If you could live in any place, during any historical era, when and where would that be?
… and why would you choose that time and place?

I like living now, where I live. I have access to pretty much every movie ever made and every song ever recorded; instant video and voice chat; basically infinite information – and all cheap and easy to attain. Even the fabulously wealthy of the past didn’t have most of the conveniences that the average person in the modern West takes for granted, like on-demand electricity and climate-controlled homes.
I’d rather not trade all that for a chance to live in the Victorian era or Ancient Rome or whatever. Imagine living in a time before the invention of anaesthesia? Fuck that.
People who romanticize the past haven’t really thought it through all the way.
The past is mostly awful.

And Denver is the best city in America, as far as I can tell. It has all the amenities of a “big” city (a music scene, an art scene, museums, a symphony, good bars and restaurants, and so on), without most of the things that make “big” cities unlivable. Denver also has a sort of small-town charm to it, although that’s fading.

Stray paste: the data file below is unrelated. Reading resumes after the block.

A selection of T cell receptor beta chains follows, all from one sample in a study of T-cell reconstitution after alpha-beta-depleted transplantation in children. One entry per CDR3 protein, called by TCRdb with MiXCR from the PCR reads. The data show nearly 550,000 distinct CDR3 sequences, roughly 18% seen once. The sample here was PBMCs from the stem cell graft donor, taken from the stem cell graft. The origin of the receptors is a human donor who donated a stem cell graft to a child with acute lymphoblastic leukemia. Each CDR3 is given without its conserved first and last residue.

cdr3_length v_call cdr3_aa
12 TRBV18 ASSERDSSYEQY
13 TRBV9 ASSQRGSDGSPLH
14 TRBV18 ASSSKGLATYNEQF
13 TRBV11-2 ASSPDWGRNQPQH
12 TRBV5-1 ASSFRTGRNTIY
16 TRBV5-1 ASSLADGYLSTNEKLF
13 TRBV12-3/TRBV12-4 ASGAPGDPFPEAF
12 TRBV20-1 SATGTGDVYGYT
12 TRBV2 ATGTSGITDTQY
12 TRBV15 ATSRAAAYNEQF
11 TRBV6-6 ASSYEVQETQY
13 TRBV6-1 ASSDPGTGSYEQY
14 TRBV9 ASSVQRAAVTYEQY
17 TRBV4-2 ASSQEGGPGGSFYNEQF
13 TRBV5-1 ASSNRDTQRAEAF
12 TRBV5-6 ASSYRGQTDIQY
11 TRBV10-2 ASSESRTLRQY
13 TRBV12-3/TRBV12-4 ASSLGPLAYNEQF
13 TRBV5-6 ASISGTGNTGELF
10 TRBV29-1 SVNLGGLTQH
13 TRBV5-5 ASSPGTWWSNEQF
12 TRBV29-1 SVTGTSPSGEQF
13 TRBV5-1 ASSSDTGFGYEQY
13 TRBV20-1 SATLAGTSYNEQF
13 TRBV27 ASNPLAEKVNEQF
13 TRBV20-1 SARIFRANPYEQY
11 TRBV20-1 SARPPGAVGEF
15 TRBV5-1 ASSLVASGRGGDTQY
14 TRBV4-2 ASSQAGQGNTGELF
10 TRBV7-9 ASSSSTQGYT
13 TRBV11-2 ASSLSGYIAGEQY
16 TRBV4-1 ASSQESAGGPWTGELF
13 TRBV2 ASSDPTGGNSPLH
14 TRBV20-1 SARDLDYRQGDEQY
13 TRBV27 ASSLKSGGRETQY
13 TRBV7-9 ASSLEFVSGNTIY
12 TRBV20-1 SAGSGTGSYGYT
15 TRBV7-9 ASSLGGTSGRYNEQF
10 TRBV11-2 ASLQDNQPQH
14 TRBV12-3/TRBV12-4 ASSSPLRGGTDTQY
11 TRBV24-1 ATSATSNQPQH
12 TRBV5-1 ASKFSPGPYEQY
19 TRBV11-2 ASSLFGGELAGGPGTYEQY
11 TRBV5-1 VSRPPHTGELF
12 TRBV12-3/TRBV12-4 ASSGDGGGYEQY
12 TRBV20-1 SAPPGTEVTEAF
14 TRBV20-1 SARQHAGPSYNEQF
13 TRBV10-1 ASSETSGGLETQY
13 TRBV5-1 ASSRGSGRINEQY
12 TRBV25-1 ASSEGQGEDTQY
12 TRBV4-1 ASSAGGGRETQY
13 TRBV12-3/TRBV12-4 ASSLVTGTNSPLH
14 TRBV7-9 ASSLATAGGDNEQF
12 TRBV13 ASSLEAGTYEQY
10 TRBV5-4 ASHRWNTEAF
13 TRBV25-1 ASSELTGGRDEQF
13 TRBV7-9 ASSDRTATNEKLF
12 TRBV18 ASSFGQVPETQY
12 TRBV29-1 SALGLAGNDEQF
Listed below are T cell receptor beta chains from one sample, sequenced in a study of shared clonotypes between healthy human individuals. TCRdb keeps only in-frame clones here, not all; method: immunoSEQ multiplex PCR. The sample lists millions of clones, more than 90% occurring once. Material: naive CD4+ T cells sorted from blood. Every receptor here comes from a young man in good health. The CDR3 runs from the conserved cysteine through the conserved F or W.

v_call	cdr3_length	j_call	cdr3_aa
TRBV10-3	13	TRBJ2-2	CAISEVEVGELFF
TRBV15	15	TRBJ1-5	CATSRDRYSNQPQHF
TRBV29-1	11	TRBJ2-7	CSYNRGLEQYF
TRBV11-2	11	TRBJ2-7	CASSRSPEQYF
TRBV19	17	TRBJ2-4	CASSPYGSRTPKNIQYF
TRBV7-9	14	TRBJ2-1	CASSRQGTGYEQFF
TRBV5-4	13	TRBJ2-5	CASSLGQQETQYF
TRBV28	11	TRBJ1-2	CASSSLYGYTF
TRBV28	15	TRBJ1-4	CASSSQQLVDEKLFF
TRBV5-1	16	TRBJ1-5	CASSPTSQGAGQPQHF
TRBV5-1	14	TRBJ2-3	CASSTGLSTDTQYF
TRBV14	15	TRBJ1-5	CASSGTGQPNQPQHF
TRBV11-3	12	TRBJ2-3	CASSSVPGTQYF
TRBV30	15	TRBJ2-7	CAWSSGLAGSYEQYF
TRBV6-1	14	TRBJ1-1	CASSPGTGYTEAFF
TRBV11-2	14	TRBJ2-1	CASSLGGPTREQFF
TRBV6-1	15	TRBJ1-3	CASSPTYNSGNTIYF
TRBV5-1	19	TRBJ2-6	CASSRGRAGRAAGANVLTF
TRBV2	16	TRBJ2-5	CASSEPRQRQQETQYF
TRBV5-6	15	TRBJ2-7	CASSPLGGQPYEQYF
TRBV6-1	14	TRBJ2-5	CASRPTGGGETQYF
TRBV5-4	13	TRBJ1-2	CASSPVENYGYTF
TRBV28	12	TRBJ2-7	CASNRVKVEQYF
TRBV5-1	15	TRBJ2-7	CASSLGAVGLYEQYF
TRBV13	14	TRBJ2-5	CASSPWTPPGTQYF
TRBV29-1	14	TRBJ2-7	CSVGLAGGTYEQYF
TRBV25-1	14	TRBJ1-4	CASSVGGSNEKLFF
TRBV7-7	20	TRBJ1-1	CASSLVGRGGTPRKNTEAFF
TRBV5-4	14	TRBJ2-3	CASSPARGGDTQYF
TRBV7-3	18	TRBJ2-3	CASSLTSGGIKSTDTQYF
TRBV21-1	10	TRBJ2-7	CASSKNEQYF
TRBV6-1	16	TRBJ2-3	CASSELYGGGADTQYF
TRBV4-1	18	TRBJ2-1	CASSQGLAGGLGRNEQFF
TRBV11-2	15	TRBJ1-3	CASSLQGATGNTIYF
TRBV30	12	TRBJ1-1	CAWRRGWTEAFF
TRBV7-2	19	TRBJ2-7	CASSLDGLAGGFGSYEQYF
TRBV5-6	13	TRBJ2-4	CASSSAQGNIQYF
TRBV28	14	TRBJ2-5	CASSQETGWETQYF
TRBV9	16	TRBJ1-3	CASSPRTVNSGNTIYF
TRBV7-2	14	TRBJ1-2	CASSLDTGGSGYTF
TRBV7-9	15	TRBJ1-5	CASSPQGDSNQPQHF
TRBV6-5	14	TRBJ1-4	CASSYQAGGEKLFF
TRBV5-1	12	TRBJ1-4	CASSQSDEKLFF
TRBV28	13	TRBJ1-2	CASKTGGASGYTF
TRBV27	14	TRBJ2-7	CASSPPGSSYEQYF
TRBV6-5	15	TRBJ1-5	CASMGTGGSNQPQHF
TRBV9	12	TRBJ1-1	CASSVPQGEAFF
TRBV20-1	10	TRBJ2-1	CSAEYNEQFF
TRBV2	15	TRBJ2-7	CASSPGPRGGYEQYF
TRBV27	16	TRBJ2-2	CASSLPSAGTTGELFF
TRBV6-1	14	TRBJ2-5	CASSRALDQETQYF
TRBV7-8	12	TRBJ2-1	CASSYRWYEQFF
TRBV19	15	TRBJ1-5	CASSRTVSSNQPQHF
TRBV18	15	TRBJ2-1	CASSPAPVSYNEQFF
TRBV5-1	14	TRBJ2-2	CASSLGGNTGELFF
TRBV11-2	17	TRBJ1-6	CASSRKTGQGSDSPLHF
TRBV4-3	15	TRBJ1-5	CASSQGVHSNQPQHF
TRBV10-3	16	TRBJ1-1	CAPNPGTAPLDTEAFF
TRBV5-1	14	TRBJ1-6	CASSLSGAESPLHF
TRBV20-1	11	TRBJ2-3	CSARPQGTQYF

I can’t see living elsewhere at the moment, at least in the United States.

What role did toys play in your childhood?
… and any favourite toys you remember?

Toys were a pretty big part of my childhood.
Toys in the mid-1980s in the U.S. were great. GoBots came out when I was in like first grade or so, followed by Transformers, both of which were amazing. Later, there were a lot of fun gross-out toys in the mid-‘80s; Mad Balls, Creepy Crawlers, The Mad Scientist, and so on. There was also Micro Machines, Army Ants, M.A.S.K., and various monster toys.
My parents didn’t get me a lot of that stuff, but if I didn’t have it at least one of my friends usually did, so I still got to play with it.

The mid-80s was a good time to be a kid in America. Garbage Pail Kids cards started being released when I was in second or third grade and they were everything, and Wacky Packages from the ‘60s were reissued at some point, too.
G.I. Joe still looked like actual military toys (rather than being in neon colors); toy guns still looked like real guns; Pee-Wee Herman was on television every Saturday morning; and Mad Magazine was still in print.
Best of all, the internet didn’t exist yet.

Of everything you have done so far, what would you most like to be remembered for?

Given a long enough time horizon, I won’t be remembered.
Neither will you. Nor will anyone reading this.
That’s fine by me.

If people wanted to check out your stuff, work with you, or buy some of your wares, where should they visit and how should they get in touch?

Most of my stuff (or links to it) is on and/or

A mixed media painting by Brian from the late 1990s.


All images supplied by Brian or sourced online.